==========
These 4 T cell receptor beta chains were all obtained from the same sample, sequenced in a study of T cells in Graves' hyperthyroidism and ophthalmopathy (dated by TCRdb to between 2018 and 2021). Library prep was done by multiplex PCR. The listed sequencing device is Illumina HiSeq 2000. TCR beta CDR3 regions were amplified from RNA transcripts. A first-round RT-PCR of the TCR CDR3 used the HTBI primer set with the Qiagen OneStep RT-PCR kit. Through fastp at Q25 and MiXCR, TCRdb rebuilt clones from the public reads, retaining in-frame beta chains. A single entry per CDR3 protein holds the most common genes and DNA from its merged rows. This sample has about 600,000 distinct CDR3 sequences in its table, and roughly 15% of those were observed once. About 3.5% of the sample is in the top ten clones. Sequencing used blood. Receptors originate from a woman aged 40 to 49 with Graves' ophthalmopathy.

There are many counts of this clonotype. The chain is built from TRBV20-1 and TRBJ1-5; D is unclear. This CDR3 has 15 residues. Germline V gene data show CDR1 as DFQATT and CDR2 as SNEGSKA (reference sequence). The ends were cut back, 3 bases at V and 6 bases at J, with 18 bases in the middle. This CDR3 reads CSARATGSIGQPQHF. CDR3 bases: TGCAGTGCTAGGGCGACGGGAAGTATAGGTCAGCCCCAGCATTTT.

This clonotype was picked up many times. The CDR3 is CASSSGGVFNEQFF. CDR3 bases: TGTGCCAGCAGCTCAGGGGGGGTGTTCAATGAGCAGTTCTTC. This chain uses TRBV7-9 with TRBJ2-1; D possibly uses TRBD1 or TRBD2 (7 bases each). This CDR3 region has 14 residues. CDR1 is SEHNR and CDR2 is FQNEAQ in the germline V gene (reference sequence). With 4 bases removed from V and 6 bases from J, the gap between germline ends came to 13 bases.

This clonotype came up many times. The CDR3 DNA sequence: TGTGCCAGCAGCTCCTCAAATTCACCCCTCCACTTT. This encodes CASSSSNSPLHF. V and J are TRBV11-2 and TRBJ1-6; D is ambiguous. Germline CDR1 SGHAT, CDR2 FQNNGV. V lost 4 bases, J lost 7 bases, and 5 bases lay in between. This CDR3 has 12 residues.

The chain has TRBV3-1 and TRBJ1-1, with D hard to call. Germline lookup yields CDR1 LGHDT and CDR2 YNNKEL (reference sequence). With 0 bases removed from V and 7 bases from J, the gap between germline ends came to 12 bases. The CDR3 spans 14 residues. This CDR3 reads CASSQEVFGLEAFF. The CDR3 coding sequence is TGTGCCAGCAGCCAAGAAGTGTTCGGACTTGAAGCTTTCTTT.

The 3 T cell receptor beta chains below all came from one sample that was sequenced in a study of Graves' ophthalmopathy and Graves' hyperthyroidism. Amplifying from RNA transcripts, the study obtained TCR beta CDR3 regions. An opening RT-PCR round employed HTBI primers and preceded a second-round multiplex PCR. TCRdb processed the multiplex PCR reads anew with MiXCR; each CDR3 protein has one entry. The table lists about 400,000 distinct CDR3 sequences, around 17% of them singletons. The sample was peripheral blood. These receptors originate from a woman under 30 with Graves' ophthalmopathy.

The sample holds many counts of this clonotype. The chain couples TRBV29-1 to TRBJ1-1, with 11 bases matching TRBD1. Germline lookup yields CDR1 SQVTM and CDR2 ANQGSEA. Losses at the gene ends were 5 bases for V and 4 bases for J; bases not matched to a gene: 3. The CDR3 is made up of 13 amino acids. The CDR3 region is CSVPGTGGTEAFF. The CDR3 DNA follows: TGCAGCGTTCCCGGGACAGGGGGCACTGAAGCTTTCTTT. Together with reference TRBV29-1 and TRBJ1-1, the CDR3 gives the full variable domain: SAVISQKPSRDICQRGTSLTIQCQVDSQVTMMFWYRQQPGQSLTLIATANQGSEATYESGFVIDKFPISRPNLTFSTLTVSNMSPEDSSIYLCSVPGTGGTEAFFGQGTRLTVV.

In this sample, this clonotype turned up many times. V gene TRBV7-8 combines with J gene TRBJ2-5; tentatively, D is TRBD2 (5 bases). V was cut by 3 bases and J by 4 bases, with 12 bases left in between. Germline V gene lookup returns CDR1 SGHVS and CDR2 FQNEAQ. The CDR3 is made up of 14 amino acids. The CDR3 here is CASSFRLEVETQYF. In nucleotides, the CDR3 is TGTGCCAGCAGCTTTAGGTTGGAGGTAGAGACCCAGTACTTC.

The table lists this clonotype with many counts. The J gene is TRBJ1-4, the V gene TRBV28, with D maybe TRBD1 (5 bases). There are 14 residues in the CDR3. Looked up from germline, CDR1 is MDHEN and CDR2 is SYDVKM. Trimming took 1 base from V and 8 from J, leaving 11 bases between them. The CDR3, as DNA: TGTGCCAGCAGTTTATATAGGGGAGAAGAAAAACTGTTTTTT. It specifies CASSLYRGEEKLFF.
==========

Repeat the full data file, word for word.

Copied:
These 4 T cell receptor beta chains were all obtained from the same sample, sequenced in a study of T cells in Graves' hyperthyroidism and ophthalmopathy (dated by TCRdb to between 2018 and 2021). Library prep was done by multiplex PCR. The listed sequencing device is Illumina HiSeq 2000. TCR beta CDR3 regions were amplified from RNA transcripts. A first-round RT-PCR of the TCR CDR3 used the HTBI primer set with the Qiagen OneStep RT-PCR kit. Through fastp at Q25 and MiXCR, TCRdb rebuilt clones from the public reads, retaining in-frame beta chains. A single entry per CDR3 protein holds the most common genes and DNA from its merged rows. This sample has about 600,000 distinct CDR3 sequences in its table, and roughly 15% of those were observed once. About 3.5% of the sample is in the top ten clones. Sequencing used blood. Receptors originate from a woman aged 40 to 49 with Graves' ophthalmopathy.

There are many counts of this clonotype. The chain is built from TRBV20-1 and TRBJ1-5; D is unclear. This CDR3 has 15 residues. Germline V gene data show CDR1 as DFQATT and CDR2 as SNEGSKA (reference sequence). The ends were cut back, 3 bases at V and 6 bases at J, with 18 bases in the middle. This CDR3 reads CSARATGSIGQPQHF. CDR3 bases: TGCAGTGCTAGGGCGACGGGAAGTATAGGTCAGCCCCAGCATTTT.

This clonotype was picked up many times. The CDR3 is CASSSGGVFNEQFF. CDR3 bases: TGTGCCAGCAGCTCAGGGGGGGTGTTCAATGAGCAGTTCTTC. This chain uses TRBV7-9 with TRBJ2-1; D possibly uses TRBD1 or TRBD2 (7 bases each). This CDR3 region has 14 residues. CDR1 is SEHNR and CDR2 is FQNEAQ in the germline V gene (reference sequence). With 4 bases removed from V and 6 bases from J, the gap between germline ends came to 13 bases.

This clonotype came up many times. The CDR3 DNA sequence: TGTGCCAGCAGCTCCTCAAATTCACCCCTCCACTTT. This encodes CASSSSNSPLHF. V and J are TRBV11-2 and TRBJ1-6; D is ambiguous. Germline CDR1 SGHAT, CDR2 FQNNGV. V lost 4 bases, J lost 7 bases, and 5 bases lay in between. This CDR3 has 12 residues.

The chain has TRBV3-1 and TRBJ1-1, with D hard to call. Germline lookup yields CDR1 LGHDT and CDR2 YNNKEL (reference sequence). With 0 bases removed from V and 7 bases from J, the gap between germline ends came to 12 bases. The CDR3 spans 14 residues. This CDR3 reads CASSQEVFGLEAFF. The CDR3 coding sequence is TGTGCCAGCAGCCAAGAAGTGTTCGGACTTGAAGCTTTCTTT.

The 3 T cell receptor beta chains below all came from one sample that was sequenced in a study of Graves' ophthalmopathy and Graves' hyperthyroidism. Amplifying from RNA transcripts, the study obtained TCR beta CDR3 regions. An opening RT-PCR round employed HTBI primers and preceded a second-round multiplex PCR. TCRdb processed the multiplex PCR reads anew with MiXCR; each CDR3 protein has one entry. The table lists about 400,000 distinct CDR3 sequences, around 17% of them singletons. The sample was peripheral blood. These receptors originate from a woman under 30 with Graves' ophthalmopathy.

The sample holds many counts of this clonotype. The chain couples TRBV29-1 to TRBJ1-1, with 11 bases matching TRBD1. Germline lookup yields CDR1 SQVTM and CDR2 ANQGSEA. Losses at the gene ends were 5 bases for V and 4 bases for J; bases not matched to a gene: 3. The CDR3 is made up of 13 amino acids. The CDR3 region is CSVPGTGGTEAFF. The CDR3 DNA follows: TGCAGCGTTCCCGGGACAGGGGGCACTGAAGCTTTCTTT. Together with reference TRBV29-1 and TRBJ1-1, the CDR3 gives the full variable domain: SAVISQKPSRDICQRGTSLTIQCQVDSQVTMMFWYRQQPGQSLTLIATANQGSEATYESGFVIDKFPISRPNLTFSTLTVSNMSPEDSSIYLCSVPGTGGTEAFFGQGTRLTVV.

In this sample, this clonotype turned up many times. V gene TRBV7-8 combines with J gene TRBJ2-5; tentatively, D is TRBD2 (5 bases). V was cut by 3 bases and J by 4 bases, with 12 bases left in between. Germline V gene lookup returns CDR1 SGHVS and CDR2 FQNEAQ. The CDR3 is made up of 14 amino acids. The CDR3 here is CASSFRLEVETQYF. In nucleotides, the CDR3 is TGTGCCAGCAGCTTTAGGTTGGAGGTAGAGACCCAGTACTTC.

The table lists this clonotype with many counts. The J gene is TRBJ1-4, the V gene TRBV28, with D maybe TRBD1 (5 bases). There are 14 residues in the CDR3. Looked up from germline, CDR1 is MDHEN and CDR2 is SYDVKM. Trimming took 1 base from V and 8 from J, leaving 11 bases between them. The CDR3, as DNA: TGTGCCAGCAGTTTATATAGGGGAGAAGAAAAACTGTTTTTT. It specifies CASSLYRGEEKLFF.